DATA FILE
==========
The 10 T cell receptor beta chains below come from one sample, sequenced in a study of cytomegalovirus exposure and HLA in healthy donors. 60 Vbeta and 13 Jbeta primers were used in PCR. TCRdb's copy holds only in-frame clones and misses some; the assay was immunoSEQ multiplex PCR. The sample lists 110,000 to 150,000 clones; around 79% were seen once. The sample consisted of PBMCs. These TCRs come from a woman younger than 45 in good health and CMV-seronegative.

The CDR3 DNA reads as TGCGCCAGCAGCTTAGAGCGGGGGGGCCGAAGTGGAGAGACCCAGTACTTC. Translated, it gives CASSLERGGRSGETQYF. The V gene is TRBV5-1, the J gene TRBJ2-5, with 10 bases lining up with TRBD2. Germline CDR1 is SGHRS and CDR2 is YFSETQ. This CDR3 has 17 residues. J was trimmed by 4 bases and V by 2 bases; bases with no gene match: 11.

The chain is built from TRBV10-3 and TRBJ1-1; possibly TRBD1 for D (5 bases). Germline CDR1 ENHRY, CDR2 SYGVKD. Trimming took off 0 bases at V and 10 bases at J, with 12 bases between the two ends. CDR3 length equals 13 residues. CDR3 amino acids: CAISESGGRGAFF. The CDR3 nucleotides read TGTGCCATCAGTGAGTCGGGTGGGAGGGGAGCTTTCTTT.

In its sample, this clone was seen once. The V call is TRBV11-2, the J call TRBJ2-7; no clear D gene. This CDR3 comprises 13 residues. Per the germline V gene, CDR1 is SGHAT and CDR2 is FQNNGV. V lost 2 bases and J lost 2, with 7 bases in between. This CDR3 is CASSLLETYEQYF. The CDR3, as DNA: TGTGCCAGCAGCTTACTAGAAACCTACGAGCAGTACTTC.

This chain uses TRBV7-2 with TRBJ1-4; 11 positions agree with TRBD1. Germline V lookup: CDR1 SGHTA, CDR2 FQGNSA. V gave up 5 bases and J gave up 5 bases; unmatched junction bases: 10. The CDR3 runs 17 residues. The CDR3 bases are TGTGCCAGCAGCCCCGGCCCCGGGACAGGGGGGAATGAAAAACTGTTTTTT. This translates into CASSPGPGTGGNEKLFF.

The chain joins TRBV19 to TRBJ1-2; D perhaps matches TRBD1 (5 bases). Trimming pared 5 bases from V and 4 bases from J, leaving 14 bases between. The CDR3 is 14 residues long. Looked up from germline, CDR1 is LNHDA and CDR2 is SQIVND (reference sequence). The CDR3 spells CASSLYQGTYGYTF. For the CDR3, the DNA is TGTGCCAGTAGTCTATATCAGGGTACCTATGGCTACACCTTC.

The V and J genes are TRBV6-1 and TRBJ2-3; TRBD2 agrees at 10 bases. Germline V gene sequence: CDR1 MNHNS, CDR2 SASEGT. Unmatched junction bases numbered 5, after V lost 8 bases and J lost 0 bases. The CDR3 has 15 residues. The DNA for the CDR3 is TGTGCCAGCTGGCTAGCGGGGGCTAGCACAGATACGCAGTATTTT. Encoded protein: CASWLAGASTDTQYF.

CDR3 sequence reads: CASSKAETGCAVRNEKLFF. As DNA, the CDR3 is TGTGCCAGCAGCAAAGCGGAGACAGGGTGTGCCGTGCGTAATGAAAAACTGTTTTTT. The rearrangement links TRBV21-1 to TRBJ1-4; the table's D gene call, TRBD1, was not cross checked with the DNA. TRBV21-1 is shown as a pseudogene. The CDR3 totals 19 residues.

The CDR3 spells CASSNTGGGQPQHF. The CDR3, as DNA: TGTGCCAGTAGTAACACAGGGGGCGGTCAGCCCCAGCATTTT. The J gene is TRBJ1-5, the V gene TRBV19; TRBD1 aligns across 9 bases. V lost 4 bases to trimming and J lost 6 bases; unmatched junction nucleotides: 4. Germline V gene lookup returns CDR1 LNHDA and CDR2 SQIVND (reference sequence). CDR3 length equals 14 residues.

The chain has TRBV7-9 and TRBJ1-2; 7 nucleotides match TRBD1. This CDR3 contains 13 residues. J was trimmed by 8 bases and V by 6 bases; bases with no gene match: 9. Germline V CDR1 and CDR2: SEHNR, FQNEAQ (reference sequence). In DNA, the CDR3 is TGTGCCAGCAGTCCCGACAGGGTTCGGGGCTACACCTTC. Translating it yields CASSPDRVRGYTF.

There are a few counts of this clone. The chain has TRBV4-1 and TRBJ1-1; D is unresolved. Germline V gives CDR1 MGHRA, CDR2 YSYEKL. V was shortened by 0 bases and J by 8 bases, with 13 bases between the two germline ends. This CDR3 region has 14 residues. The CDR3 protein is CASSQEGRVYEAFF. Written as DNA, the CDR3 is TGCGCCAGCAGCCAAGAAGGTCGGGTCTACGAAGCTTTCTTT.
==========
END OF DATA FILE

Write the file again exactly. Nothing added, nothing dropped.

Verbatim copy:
The 10 T cell receptor beta chains below come from one sample, sequenced in a study of cytomegalovirus exposure and HLA in healthy donors. 60 Vbeta and 13 Jbeta primers were used in PCR. TCRdb's copy holds only in-frame clones and misses some; the assay was immunoSEQ multiplex PCR. The sample lists 110,000 to 150,000 clones; around 79% were seen once. The sample consisted of PBMCs. These TCRs come from a woman younger than 45 in good health and CMV-seronegative.

The CDR3 DNA reads as TGCGCCAGCAGCTTAGAGCGGGGGGGCCGAAGTGGAGAGACCCAGTACTTC. Translated, it gives CASSLERGGRSGETQYF. The V gene is TRBV5-1, the J gene TRBJ2-5, with 10 bases lining up with TRBD2. Germline CDR1 is SGHRS and CDR2 is YFSETQ. This CDR3 has 17 residues. J was trimmed by 4 bases and V by 2 bases; bases with no gene match: 11.

The chain is built from TRBV10-3 and TRBJ1-1; possibly TRBD1 for D (5 bases). Germline CDR1 ENHRY, CDR2 SYGVKD. Trimming took off 0 bases at V and 10 bases at J, with 12 bases between the two ends. CDR3 length equals 13 residues. CDR3 amino acids: CAISESGGRGAFF. The CDR3 nucleotides read TGTGCCATCAGTGAGTCGGGTGGGAGGGGAGCTTTCTTT.

In its sample, this clone was seen once. The V call is TRBV11-2, the J call TRBJ2-7; no clear D gene. This CDR3 comprises 13 residues. Per the germline V gene, CDR1 is SGHAT and CDR2 is FQNNGV. V lost 2 bases and J lost 2, with 7 bases in between. This CDR3 is CASSLLETYEQYF. The CDR3, as DNA: TGTGCCAGCAGCTTACTAGAAACCTACGAGCAGTACTTC.

This chain uses TRBV7-2 with TRBJ1-4; 11 positions agree with TRBD1. Germline V lookup: CDR1 SGHTA, CDR2 FQGNSA. V gave up 5 bases and J gave up 5 bases; unmatched junction bases: 10. The CDR3 runs 17 residues. The CDR3 bases are TGTGCCAGCAGCCCCGGCCCCGGGACAGGGGGGAATGAAAAACTGTTTTTT. This translates into CASSPGPGTGGNEKLFF.

The chain joins TRBV19 to TRBJ1-2; D perhaps matches TRBD1 (5 bases). Trimming pared 5 bases from V and 4 bases from J, leaving 14 bases between. The CDR3 is 14 residues long. Looked up from germline, CDR1 is LNHDA and CDR2 is SQIVND (reference sequence). The CDR3 spells CASSLYQGTYGYTF. For the CDR3, the DNA is TGTGCCAGTAGTCTATATCAGGGTACCTATGGCTACACCTTC.

The V and J genes are TRBV6-1 and TRBJ2-3; TRBD2 agrees at 10 bases. Germline V gene sequence: CDR1 MNHNS, CDR2 SASEGT. Unmatched junction bases numbered 5, after V lost 8 bases and J lost 0 bases. The CDR3 has 15 residues. The DNA for the CDR3 is TGTGCCAGCTGGCTAGCGGGGGCTAGCACAGATACGCAGTATTTT. Encoded protein: CASWLAGASTDTQYF.

CDR3 sequence reads: CASSKAETGCAVRNEKLFF. As DNA, the CDR3 is TGTGCCAGCAGCAAAGCGGAGACAGGGTGTGCCGTGCGTAATGAAAAACTGTTTTTT. The rearrangement links TRBV21-1 to TRBJ1-4; the table's D gene call, TRBD1, was not cross checked with the DNA. TRBV21-1 is shown as a pseudogene. The CDR3 totals 19 residues.

The CDR3 spells CASSNTGGGQPQHF. The CDR3, as DNA: TGTGCCAGTAGTAACACAGGGGGCGGTCAGCCCCAGCATTTT. The J gene is TRBJ1-5, the V gene TRBV19; TRBD1 aligns across 9 bases. V lost 4 bases to trimming and J lost 6 bases; unmatched junction nucleotides: 4. Germline V gene lookup returns CDR1 LNHDA and CDR2 SQIVND (reference sequence). CDR3 length equals 14 residues.

The chain has TRBV7-9 and TRBJ1-2; 7 nucleotides match TRBD1. This CDR3 contains 13 residues. J was trimmed by 8 bases and V by 6 bases; bases with no gene match: 9. Germline V CDR1 and CDR2: SEHNR, FQNEAQ (reference sequence). In DNA, the CDR3 is TGTGCCAGCAGTCCCGACAGGGTTCGGGGCTACACCTTC. Translating it yields CASSPDRVRGYTF.

There are a few counts of this clone. The chain has TRBV4-1 and TRBJ1-1; D is unresolved. Germline V gives CDR1 MGHRA, CDR2 YSYEKL. V was shortened by 0 bases and J by 8 bases, with 13 bases between the two germline ends. This CDR3 region has 14 residues. The CDR3 protein is CASSQEGRVYEAFF. Written as DNA, the CDR3 is TGCGCCAGCAGCCAAGAAGGTCGGGTCTACGAAGCTTTCTTT.